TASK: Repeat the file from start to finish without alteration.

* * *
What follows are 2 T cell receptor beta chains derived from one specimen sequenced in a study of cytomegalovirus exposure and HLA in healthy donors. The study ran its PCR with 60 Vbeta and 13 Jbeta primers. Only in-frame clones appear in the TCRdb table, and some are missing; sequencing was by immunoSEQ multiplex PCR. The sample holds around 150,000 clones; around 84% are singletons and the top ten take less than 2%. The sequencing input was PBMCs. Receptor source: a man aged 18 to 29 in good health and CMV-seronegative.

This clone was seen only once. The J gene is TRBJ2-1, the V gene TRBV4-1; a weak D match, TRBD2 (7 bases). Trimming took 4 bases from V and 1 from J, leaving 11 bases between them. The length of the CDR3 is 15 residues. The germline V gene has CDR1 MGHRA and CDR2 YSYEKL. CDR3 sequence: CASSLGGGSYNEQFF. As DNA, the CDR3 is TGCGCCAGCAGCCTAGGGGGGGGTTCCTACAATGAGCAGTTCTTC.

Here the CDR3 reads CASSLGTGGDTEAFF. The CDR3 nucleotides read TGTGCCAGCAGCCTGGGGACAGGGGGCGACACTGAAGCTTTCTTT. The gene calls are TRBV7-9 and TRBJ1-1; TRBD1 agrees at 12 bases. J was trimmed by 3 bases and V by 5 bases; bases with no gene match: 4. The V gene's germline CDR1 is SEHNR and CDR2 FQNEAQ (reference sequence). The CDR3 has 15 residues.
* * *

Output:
What follows are 2 T cell receptor beta chains derived from one specimen sequenced in a study of cytomegalovirus exposure and HLA in healthy donors. The study ran its PCR with 60 Vbeta and 13 Jbeta primers. Only in-frame clones appear in the TCRdb table, and some are missing; sequencing was by immunoSEQ multiplex PCR. The sample holds around 150,000 clones; around 84% are singletons and the top ten take less than 2%. The sequencing input was PBMCs. Receptor source: a man aged 18 to 29 in good health and CMV-seronegative.

This clone was seen only once. The J gene is TRBJ2-1, the V gene TRBV4-1; a weak D match, TRBD2 (7 bases). Trimming took 4 bases from V and 1 from J, leaving 11 bases between them. The length of the CDR3 is 15 residues. The germline V gene has CDR1 MGHRA and CDR2 YSYEKL. CDR3 sequence: CASSLGGGSYNEQFF. As DNA, the CDR3 is TGCGCCAGCAGCCTAGGGGGGGGTTCCTACAATGAGCAGTTCTTC.

Here the CDR3 reads CASSLGTGGDTEAFF. The CDR3 nucleotides read TGTGCCAGCAGCCTGGGGACAGGGGGCGACACTGAAGCTTTCTTT. The gene calls are TRBV7-9 and TRBJ1-1; TRBD1 agrees at 12 bases. J was trimmed by 3 bases and V by 5 bases; bases with no gene match: 4. The V gene's germline CDR1 is SEHNR and CDR2 FQNEAQ (reference sequence). The CDR3 has 15 residues.